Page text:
New Year’s Resolutions for Readers
Expand your reading horizons in 2016!
This story was first published on The Reading Room.
Books are our ways of accessing wider worlds of fiction and thought—which means that our reading lists are among our most important paths to self improvement. So when you’re making your list of resolutions this year, don’t neglect your reading goals! To get you started, here are a few ideas for resolutions.
Get to Know the 2015 Nobel Prize Winner
This year’s Nobel Prize went to a relatively obscure (but very deserving) candidate: Belarusian investigative journalist Svetlana Alexievich. There’s a good chance you haven’t read much by her. That’s not your fault, as most of her work went unpublished in English-speaking countries until she took home the Nobel Prize. But now publishers are scrambling to get Alexievich’s major works published. Grab a copy of Voices from Chernobyl: The Oral History of a Nuclear Disaster or one of her other great works.
Invert Your Fiction/Nonfiction Ratio for a While
You probably have a preference between fiction and nonfiction. Maybe you read five or so novels for every biography you read, or maybe you read nothing but nonfiction. Whatever you usually do, try flipping it for a few months. You’ll find that nonfiction books can be as thrilling as novels, and that novels can be as enlightening as nonfiction.
If You Read Genre Fiction, Give Literary Fiction a Shot—and if You Read Literary Fiction, Give Genre Fiction a Shot!
Plenty of authors have commented on (and celebrated) the eroding distinction between literary fiction and genre fiction. If you’re still reading nothing but fantasy, science fiction, or mystery stories, it’s time to expand your horizons and try out some literary fiction. And if you’re into the highbrow stuff, don’t be a snob: genre fiction has plenty to offer you, too. In either case, you can ease the transition by choosing genre fiction from a literary writer, like Kazuo Ishiguro’s dystopian sci-fi novel Never Let Me Go.
Read a 2015 Prize-Winner
Have you read the most acclaimed books of 2015? If not, finish them up in 2016. The literary world’s major prizes are a great place to find recommendations. This year’s Man Booker Prize was won by Marlon James’ A Brief History of Seven Killings. Ta-Nehisi Coates’ Between the World and Me won a National Book Award. Be sure to look at the winners of other, smaller prizes too—check out our coverage of the Pulitzer Prizes, Baileys Women’s Prize for Fiction, Stella Prize, and others for more details.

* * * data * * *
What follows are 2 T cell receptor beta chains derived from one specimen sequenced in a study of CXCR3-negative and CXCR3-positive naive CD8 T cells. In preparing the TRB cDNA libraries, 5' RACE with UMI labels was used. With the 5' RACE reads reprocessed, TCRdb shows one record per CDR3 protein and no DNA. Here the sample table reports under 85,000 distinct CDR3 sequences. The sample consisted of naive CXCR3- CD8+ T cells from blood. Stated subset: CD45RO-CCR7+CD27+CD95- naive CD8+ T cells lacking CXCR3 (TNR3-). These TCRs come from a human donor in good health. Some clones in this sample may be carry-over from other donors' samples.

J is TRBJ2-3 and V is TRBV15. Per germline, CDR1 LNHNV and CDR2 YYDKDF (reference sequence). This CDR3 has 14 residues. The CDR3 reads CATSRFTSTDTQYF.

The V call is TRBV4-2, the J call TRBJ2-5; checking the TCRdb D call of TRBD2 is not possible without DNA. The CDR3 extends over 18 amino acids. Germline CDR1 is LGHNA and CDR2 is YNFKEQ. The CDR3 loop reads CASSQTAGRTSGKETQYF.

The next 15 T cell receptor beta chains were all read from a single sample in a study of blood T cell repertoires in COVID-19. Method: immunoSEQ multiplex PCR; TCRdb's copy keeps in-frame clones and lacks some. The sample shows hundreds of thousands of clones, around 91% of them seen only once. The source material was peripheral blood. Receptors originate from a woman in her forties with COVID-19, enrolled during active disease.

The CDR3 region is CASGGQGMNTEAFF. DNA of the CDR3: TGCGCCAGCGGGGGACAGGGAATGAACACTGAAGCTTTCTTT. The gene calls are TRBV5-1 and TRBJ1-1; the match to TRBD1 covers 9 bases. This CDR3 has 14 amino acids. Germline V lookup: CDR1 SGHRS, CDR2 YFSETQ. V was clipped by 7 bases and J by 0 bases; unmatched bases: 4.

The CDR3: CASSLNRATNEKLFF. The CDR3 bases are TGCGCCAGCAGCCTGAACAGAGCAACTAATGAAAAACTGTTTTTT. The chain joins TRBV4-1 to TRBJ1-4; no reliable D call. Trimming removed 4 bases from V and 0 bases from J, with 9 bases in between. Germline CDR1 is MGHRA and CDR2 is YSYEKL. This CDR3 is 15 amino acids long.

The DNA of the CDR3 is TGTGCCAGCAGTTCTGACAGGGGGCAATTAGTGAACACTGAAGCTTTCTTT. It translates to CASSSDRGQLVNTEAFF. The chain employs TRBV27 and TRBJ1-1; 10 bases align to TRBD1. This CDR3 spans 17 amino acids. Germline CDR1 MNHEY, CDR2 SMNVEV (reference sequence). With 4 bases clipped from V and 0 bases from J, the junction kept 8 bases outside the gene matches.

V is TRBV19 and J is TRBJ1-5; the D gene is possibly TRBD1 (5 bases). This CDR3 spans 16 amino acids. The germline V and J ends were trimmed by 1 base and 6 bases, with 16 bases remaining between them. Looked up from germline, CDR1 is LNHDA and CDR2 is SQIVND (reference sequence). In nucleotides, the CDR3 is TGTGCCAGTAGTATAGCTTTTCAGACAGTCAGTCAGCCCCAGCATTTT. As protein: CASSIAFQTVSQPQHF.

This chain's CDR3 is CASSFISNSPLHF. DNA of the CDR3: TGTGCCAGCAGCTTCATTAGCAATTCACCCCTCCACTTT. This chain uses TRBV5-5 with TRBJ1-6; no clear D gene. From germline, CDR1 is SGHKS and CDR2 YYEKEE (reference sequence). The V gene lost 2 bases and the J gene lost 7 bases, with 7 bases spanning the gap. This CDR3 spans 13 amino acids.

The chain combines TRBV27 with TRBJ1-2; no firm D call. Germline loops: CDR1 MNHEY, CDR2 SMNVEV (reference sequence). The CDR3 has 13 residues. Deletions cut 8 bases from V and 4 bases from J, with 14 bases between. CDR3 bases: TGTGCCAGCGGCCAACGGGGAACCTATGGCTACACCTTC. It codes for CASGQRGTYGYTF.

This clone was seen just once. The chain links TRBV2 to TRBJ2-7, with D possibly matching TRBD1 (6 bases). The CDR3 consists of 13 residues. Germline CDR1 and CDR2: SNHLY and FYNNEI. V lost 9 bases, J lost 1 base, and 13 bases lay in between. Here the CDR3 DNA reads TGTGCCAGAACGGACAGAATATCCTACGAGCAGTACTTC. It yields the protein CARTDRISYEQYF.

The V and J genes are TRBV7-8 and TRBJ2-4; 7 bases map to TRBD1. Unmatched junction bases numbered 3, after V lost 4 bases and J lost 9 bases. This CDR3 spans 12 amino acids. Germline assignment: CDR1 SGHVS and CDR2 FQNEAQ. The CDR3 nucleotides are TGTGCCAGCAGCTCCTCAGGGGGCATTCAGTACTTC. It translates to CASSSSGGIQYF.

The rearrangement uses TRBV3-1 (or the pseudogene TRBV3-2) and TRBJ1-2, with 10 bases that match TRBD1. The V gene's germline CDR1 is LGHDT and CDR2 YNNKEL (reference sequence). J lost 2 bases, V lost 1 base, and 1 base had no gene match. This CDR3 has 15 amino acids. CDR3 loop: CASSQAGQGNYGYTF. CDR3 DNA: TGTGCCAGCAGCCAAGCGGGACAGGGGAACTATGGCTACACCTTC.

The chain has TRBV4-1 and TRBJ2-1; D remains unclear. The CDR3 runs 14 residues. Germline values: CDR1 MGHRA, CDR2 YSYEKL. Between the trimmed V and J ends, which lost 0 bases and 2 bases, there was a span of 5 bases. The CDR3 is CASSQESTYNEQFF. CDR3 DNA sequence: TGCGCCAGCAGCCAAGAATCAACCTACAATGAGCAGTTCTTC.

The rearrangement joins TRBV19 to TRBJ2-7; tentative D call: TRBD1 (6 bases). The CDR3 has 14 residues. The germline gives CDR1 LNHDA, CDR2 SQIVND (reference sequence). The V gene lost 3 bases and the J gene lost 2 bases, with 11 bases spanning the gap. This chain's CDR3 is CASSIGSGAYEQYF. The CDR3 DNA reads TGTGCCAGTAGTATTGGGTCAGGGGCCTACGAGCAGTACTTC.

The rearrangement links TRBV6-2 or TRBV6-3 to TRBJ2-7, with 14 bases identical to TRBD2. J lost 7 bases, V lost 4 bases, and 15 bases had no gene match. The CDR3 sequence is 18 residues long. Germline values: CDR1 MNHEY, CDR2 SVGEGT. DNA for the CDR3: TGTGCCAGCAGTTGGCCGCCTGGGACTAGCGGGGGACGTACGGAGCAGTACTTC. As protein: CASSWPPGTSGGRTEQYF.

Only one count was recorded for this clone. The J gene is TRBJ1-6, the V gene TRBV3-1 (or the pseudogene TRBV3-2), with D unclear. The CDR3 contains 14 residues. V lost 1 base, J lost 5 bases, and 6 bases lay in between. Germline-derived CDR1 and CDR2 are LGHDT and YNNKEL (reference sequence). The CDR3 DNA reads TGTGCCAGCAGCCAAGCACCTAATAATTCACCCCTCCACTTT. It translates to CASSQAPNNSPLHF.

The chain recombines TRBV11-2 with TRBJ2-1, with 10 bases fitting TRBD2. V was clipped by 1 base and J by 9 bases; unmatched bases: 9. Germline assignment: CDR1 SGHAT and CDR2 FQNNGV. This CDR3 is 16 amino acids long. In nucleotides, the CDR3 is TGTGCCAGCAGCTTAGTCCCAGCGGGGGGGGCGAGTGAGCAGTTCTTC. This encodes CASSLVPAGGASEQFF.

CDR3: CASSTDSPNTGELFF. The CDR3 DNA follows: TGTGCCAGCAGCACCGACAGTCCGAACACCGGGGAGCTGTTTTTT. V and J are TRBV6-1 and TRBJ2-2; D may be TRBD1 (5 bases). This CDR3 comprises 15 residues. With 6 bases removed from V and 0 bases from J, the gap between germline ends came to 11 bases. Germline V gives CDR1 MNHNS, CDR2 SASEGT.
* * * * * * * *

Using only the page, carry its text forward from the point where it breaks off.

Read Books Written in Languages Other Than English
Even if you read a lot of books from other countries, you may find that books from English-speaking writers still dominate your shelves. Try to expand your horizons and read books from writers who originally worked in Spanish, Japanese, and other languages. You can use author Ann Morgan’s incredible map as your guide!
Read Something You Think You’ll Hate (With an Open Mind)
You know that book you swore you’d never read? The one you made fun of others for loving, even though you never picked it up yourself? Just read it. You don’t have to tell anyone that you did! We can’t promise that you won’t be right about hating it, but we think you’ll take something away from the experience either way.
Re-Read an Old Favorite
How long has it been since you read your favorite book? Choose a book you love that you haven’t revisited in a while, and see how much your experience changes when you read it now. You might be surprised by how differently you view a book years after you read it the first time.
Spend as Much Time as You Can Reading Only Women Authors
Some readers and writers have suggested reading nothing but women authors for an entire year. If you’re not up to that, try a month—or six. If you think that sounds tough, consider how long you may have unwittingly spent reading books from male authors back-to-back. Have you ever gone a few months reading nothing but men? We bet you have. Try the same thing this year with women authors.
Photo of Svetlana Alexievich Courtesy of Wikipedia